O C Marsh (1892) described "Recent polydactyle horses" in the American Journal of Science. A normal horse has only digit III, this being developed into the single hoof. Marsh described a "horned horse from Texas" which had three toes on the hind legs (digits II, III & IV) and two toes on the fore legs (digits II & III). This is similar to the feet of the ancestral Merychippus. According to Marsh and a later German study, two-thirds of polydactylic horses were the result of a duplicated digit III while the rest were due to fully developed versions of the normally vestigial splints of digits II and/or IV.

In humans, supernumerary fingers and toes are generally removed early in life for cosmetic and/or safety reasons, for social acceptability and because clothing and utensils are designed for five-digited people. In developing world and third world countries the digits are more likely to remain in situ. Depending on prevailing beliefs, such individuals may be seen as lucky, unlucky, blessed or cursed. There are a number of cases of human polydactyly and syndactyly recorded in early medical texts. The following is adapted from "Anomalies and Curiosities of Medicine" written in 1896 by George M Gould & Walter L Pyle.

Anomalies of the Feet. Bull gives a description of a female infant with the-left foot double or cloven. There was only one heel, but the anterior portion consisted of an anterior and a posterior part. The anterior foot presented a great toe and four smaller ones, but deformed like an example of talipes equino-varus [a form of club foot]. Continuous with the outer edge of the anterior part and curving beneath it was a posterior pan, looking not unlike a second foot, containing six well-formed toes situated directly beneath the other five. The eleven toes were all perfect and none of them were webbed.

Anomalies of the Hand. Murray cites the instance of a woman of thirty-eight, well developed, healthy, and the mother of normal children, who had a double hand. The left arm was abnormal, the flexion of the elbow imperfect, and the forearm terminated in a double hand with only rudimentary thumbs. In working as a charwoman she leaned on the back of the flexed carpus. The double hand could grasp firmly, though the maximum power was not so great as that of the right hand. Sensation was equally acute in all three of the hands. The middle and ring fingers of the supernumerary hand were webbed as far as the proximal joints, and the movements of this hand were stiff and imperfect. No single finger of the two hands could be extended while the other seven were flexed. Giraldes saw an infant in 1864 with somewhat the same deformity, but in which the disposition of the muscles and tendons permitted the ordinary movements.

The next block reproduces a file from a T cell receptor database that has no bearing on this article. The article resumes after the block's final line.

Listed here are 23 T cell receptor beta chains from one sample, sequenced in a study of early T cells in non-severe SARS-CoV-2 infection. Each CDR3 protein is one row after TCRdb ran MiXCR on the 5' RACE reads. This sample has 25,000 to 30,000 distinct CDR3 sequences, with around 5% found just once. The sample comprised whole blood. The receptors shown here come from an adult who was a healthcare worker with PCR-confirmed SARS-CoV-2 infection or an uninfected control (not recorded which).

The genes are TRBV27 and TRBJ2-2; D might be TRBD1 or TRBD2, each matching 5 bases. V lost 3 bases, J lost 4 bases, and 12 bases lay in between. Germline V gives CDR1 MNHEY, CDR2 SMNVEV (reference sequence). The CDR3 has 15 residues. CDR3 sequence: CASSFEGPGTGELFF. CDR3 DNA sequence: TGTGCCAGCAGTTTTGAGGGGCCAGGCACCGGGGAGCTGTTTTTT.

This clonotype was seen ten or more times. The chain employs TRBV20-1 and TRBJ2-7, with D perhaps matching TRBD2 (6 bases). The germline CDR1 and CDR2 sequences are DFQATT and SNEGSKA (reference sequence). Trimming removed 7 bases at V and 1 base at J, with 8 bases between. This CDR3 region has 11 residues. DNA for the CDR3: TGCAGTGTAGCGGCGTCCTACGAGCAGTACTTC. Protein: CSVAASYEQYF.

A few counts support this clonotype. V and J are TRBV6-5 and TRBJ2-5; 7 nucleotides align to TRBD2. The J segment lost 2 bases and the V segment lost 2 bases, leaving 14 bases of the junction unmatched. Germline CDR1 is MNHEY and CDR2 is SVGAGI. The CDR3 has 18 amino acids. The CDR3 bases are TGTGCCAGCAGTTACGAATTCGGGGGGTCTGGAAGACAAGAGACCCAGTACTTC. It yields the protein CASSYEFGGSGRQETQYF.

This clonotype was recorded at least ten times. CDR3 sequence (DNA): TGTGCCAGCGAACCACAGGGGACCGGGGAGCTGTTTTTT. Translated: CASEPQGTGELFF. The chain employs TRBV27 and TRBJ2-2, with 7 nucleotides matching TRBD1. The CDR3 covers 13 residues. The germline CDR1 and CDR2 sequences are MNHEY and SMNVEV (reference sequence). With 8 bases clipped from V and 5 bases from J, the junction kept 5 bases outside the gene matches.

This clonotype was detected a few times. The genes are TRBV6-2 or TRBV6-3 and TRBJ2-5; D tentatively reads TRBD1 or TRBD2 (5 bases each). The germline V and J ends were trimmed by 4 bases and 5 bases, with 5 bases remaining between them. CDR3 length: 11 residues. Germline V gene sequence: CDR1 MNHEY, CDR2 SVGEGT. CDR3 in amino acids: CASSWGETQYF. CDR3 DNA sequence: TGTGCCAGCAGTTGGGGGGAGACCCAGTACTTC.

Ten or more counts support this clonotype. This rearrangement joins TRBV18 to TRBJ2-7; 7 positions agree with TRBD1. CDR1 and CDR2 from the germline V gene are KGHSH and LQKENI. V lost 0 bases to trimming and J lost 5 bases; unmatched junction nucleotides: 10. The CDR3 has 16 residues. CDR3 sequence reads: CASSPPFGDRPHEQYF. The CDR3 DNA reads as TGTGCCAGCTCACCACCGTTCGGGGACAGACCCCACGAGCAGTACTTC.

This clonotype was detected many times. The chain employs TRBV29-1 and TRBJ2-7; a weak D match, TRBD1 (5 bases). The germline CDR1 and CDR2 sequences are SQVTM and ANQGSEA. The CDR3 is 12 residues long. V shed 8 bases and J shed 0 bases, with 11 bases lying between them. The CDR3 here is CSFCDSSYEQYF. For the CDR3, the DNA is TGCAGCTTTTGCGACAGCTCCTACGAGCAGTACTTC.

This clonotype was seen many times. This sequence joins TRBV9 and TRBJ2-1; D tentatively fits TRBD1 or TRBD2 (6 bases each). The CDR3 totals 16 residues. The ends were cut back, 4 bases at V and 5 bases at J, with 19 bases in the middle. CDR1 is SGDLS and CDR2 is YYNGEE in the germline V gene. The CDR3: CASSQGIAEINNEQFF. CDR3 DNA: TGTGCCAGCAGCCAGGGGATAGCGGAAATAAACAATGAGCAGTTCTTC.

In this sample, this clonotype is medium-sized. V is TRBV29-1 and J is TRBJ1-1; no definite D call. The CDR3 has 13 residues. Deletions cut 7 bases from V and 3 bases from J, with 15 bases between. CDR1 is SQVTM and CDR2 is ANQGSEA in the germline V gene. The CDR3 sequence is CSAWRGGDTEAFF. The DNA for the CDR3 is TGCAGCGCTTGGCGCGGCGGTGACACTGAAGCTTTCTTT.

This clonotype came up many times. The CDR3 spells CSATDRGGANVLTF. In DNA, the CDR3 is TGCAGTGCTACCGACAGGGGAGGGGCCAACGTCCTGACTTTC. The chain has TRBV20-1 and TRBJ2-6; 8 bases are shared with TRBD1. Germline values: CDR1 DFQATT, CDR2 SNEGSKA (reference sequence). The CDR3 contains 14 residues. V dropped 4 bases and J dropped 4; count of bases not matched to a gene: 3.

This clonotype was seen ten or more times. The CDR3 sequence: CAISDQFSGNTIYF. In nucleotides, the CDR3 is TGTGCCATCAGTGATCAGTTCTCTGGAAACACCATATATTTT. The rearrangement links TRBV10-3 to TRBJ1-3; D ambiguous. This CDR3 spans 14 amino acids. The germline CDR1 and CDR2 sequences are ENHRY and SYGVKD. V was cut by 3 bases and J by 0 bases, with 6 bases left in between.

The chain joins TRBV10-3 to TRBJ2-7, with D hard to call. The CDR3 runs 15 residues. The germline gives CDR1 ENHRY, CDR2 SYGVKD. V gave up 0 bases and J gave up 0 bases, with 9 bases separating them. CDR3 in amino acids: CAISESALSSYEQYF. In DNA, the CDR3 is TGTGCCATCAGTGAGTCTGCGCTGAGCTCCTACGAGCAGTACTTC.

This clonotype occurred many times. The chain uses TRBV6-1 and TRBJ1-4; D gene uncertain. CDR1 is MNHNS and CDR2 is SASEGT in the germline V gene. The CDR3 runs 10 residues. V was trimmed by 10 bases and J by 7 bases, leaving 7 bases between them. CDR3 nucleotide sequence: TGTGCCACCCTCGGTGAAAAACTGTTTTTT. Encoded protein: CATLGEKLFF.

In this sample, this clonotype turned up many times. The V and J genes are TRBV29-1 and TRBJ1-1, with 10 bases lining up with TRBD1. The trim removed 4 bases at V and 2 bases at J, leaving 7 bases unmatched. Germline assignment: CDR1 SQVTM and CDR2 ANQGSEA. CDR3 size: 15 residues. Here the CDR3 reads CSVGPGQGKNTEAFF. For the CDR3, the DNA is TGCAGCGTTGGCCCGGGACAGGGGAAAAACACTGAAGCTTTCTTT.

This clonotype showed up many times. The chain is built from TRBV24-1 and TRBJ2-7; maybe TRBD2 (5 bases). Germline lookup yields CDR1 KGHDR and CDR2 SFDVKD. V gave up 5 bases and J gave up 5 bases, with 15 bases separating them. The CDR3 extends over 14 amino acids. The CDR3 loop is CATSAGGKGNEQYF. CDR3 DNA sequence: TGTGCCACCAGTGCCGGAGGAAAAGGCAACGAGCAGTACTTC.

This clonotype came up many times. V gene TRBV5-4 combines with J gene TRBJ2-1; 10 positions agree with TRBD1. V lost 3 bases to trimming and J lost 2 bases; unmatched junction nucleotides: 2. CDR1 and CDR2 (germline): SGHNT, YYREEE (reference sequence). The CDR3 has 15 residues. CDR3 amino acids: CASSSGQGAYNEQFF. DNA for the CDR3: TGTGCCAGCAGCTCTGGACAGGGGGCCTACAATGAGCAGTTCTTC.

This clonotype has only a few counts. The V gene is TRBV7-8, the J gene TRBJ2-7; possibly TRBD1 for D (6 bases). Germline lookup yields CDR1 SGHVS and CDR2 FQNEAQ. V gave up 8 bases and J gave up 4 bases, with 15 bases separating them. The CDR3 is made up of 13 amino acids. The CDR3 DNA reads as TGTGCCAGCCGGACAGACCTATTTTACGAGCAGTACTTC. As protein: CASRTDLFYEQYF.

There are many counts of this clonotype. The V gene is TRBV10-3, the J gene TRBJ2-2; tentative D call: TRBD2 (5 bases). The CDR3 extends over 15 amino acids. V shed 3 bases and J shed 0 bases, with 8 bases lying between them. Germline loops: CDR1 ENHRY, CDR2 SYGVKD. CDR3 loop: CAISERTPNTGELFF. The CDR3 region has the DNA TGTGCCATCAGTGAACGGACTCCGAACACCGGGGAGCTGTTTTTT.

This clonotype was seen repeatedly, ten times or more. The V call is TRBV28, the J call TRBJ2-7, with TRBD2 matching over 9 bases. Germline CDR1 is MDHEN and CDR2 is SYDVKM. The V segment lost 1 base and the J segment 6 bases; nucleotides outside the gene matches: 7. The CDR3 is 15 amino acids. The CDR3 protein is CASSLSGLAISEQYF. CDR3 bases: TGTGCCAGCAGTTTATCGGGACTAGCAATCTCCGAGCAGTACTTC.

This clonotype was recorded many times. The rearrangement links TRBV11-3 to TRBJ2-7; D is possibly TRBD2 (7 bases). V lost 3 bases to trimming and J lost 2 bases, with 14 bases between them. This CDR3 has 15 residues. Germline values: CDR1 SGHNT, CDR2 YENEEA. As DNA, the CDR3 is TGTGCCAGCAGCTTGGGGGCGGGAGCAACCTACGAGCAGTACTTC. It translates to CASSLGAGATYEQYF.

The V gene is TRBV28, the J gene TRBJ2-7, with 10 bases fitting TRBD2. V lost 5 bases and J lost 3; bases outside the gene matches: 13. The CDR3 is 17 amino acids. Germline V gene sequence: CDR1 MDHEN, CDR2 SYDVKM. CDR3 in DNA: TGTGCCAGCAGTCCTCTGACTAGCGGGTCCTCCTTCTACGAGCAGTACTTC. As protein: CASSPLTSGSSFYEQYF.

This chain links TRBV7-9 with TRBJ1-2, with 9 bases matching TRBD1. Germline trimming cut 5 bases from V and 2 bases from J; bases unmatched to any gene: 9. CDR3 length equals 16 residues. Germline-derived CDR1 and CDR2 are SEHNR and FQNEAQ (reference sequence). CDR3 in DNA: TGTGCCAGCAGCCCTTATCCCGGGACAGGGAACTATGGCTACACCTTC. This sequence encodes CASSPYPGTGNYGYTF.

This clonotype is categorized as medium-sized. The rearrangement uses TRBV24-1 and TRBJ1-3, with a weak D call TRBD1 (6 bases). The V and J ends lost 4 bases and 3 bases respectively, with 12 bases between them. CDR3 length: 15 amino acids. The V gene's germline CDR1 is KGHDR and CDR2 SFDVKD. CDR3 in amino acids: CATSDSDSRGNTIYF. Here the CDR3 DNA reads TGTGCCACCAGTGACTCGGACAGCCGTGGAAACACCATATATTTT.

Absence of Digits. Maygrier describes a woman of twenty-four who instead of having a hand on each arm had only one finger, and each foot had but two toes. She was delivered of two female children in 1827 and one in 1829, each having exactly the same deformities. Her mother was perfectly formed, but the father had but one toe on his foot and one finger on his left hand. Kohler gives photographs of quite a remarkable case of suppression and deformity of the digits of both the fingers and toes. A man who was recently exhibited in Philadelphia had but two fingers on each hand and two toes on each foot, and resembles Kohler’s case in the anomalous digital conformation. [Also shown is] an exhibitionist with congenital suppression of four digits on each hand. Tubby has seen a boy of three in whom the first, second and third toes of each foot were suppressed, the great toe and the little toe being so overgrown that they could be opposed. In this family for four generations 15 individuals out of 22 presented this defect of the lower extremity. The patient’s brothers and a sister had exactly the same deformity, which has been called “lobster-claw foot”. Hutchinson exhibited a photograph showing the absence of the radius and thumb, with shortening of the forearm. Conditions more or less approaching this had occurred in several members of the same family.

According to Annandale, supernumerary digits may be classified as follows:-
(1) A deficient organ, loosely attached by a narrow pedicle to the hand or foot (or to another digit).
(2) A more or less developed organ, free at its extremity, and articulating with the head or sides of a metacarpal, metatarsal, or phalangeal bone.
(3) A fully developed separate digit.